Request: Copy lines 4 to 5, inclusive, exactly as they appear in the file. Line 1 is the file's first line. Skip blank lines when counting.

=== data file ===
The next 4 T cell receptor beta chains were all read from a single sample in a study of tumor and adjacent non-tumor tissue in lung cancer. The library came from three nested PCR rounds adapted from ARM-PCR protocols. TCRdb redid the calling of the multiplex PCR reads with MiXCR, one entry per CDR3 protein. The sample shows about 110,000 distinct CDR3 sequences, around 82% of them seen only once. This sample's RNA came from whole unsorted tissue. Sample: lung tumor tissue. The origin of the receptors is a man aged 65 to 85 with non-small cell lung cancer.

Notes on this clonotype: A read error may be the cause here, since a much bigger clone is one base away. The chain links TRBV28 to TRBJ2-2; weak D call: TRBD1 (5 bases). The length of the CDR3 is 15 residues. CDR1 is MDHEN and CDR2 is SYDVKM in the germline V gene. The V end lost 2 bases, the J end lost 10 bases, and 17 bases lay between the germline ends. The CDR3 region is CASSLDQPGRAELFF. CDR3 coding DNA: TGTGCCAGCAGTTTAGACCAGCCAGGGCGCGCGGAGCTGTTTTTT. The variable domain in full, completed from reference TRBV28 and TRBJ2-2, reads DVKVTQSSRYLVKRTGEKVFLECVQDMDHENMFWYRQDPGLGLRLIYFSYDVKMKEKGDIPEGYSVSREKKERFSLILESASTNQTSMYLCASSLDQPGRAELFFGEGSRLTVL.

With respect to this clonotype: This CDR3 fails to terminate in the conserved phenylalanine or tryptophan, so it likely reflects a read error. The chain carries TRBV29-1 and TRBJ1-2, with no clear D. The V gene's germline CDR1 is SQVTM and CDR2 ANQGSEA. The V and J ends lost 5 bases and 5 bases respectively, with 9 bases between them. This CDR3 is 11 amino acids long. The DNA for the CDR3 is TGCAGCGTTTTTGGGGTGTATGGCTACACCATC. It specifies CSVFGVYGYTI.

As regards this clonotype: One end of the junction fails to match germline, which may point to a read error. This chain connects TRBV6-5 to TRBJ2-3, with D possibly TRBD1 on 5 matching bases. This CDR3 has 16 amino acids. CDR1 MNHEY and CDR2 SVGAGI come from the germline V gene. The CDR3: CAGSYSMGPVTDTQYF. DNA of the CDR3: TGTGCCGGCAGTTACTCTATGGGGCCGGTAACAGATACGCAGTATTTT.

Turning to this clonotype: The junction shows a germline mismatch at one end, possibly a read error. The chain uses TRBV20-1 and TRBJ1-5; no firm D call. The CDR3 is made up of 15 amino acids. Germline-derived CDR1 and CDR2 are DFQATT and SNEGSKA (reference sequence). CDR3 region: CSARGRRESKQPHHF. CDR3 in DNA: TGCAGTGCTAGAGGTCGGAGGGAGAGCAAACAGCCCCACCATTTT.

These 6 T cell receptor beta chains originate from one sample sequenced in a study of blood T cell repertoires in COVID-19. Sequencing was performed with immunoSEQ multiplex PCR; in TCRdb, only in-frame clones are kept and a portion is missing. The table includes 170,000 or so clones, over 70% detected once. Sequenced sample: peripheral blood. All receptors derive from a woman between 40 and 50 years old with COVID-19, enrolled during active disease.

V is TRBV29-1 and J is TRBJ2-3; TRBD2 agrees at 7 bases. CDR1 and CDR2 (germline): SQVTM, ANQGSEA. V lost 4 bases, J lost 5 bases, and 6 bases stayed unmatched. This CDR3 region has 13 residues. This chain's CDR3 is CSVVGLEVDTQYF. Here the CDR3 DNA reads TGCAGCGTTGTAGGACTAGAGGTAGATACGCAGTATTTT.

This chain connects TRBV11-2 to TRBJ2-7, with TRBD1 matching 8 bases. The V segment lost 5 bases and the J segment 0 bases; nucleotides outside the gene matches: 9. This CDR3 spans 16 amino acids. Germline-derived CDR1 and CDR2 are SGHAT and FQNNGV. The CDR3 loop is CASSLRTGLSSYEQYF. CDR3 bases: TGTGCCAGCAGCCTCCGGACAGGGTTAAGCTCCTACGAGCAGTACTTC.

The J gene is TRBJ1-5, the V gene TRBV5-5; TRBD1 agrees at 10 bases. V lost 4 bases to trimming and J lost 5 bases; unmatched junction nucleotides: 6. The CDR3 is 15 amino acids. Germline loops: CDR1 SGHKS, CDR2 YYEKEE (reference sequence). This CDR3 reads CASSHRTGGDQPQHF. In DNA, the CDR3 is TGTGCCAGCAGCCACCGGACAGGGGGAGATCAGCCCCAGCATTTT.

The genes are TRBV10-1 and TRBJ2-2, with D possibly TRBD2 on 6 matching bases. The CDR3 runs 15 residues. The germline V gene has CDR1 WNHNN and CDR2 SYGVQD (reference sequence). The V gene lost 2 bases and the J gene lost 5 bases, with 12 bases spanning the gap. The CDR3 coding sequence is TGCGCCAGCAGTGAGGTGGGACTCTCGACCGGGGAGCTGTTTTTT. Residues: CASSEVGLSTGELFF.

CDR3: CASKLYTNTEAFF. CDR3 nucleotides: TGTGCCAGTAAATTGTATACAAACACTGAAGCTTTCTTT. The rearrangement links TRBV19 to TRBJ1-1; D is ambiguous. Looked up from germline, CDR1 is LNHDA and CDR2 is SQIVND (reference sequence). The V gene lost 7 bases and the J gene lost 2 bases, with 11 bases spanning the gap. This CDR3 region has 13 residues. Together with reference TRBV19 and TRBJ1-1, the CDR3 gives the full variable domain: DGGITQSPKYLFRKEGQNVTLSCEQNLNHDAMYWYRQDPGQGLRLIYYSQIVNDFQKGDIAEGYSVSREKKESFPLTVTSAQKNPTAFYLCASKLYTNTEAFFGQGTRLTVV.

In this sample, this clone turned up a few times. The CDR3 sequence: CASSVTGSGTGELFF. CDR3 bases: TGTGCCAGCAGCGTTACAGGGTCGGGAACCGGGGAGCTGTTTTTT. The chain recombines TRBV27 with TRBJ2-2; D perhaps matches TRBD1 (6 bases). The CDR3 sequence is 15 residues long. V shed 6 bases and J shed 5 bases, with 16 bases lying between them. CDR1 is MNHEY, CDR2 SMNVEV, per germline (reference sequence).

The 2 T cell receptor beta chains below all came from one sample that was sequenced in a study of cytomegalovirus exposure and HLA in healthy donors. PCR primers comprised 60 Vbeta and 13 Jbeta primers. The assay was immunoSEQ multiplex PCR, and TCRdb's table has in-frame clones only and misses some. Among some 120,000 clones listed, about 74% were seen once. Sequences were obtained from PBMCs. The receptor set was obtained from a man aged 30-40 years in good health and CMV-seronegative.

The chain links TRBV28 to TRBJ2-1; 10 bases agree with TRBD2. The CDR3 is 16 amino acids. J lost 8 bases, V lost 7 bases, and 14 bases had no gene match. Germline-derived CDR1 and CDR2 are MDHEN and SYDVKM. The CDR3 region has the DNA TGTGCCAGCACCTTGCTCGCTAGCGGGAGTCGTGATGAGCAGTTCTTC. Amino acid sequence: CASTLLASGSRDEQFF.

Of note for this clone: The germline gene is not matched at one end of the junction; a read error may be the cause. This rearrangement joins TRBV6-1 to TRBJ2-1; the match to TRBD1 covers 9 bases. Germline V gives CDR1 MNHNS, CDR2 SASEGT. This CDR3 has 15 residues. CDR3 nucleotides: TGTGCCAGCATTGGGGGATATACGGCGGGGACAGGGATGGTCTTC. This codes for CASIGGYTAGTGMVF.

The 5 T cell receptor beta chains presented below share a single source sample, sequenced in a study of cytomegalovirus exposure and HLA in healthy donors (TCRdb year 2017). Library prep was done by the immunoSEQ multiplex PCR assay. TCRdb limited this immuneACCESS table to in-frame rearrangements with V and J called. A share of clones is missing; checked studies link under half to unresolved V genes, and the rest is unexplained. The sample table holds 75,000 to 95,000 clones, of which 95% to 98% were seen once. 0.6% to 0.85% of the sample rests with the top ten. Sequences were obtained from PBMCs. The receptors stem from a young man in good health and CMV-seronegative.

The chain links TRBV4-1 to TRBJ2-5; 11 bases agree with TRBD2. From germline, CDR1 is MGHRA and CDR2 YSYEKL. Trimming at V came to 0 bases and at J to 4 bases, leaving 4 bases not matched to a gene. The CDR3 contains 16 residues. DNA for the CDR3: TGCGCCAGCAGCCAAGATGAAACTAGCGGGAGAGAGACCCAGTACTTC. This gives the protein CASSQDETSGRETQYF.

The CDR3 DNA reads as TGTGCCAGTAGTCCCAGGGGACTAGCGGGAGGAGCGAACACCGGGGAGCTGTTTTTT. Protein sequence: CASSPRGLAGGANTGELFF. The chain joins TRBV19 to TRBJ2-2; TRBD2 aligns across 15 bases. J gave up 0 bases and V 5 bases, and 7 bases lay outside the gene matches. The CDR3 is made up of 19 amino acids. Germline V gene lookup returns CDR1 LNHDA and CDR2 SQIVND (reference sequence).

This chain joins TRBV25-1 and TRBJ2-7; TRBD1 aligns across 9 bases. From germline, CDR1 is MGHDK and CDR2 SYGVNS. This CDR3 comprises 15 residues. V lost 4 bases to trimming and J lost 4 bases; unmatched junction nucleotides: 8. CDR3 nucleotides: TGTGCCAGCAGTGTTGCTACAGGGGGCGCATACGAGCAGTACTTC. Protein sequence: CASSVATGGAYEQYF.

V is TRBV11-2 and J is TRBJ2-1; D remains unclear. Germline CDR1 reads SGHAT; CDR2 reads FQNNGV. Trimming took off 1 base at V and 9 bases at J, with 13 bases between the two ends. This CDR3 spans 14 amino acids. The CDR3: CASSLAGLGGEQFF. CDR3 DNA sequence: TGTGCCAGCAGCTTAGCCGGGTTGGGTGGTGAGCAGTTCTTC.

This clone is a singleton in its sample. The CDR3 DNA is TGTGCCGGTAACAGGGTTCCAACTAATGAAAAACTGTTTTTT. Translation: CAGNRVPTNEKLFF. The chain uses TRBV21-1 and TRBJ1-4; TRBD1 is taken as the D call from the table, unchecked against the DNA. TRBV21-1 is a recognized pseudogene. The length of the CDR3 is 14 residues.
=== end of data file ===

As regards this clonotype: One end of the junction fails to match germline, which may point to a read error. This chain connects TRBV6-5 to TRBJ2-3, with D possibly TRBD1 on 5 matching bases. This CDR3 has 16 amino acids. CDR1 MNHEY and CDR2 SVGAGI come from the germline V gene. The CDR3: CAGSYSMGPVTDTQYF. DNA of the CDR3: TGTGCCGGCAGTTACTCTATGGGGCCGGTAACAGATACGCAGTATTTT.

Turning to this clonotype: The junction shows a germline mismatch at one end, possibly a read error. The chain uses TRBV20-1 and TRBJ1-5; no firm D call. The CDR3 is made up of 15 amino acids. Germline-derived CDR1 and CDR2 are DFQATT and SNEGSKA (reference sequence). CDR3 region: CSARGRRESKQPHHF. CDR3 in DNA: TGCAGTGCTAGAGGTCGGAGGGAGAGCAAACAGCCCCACCATTTT.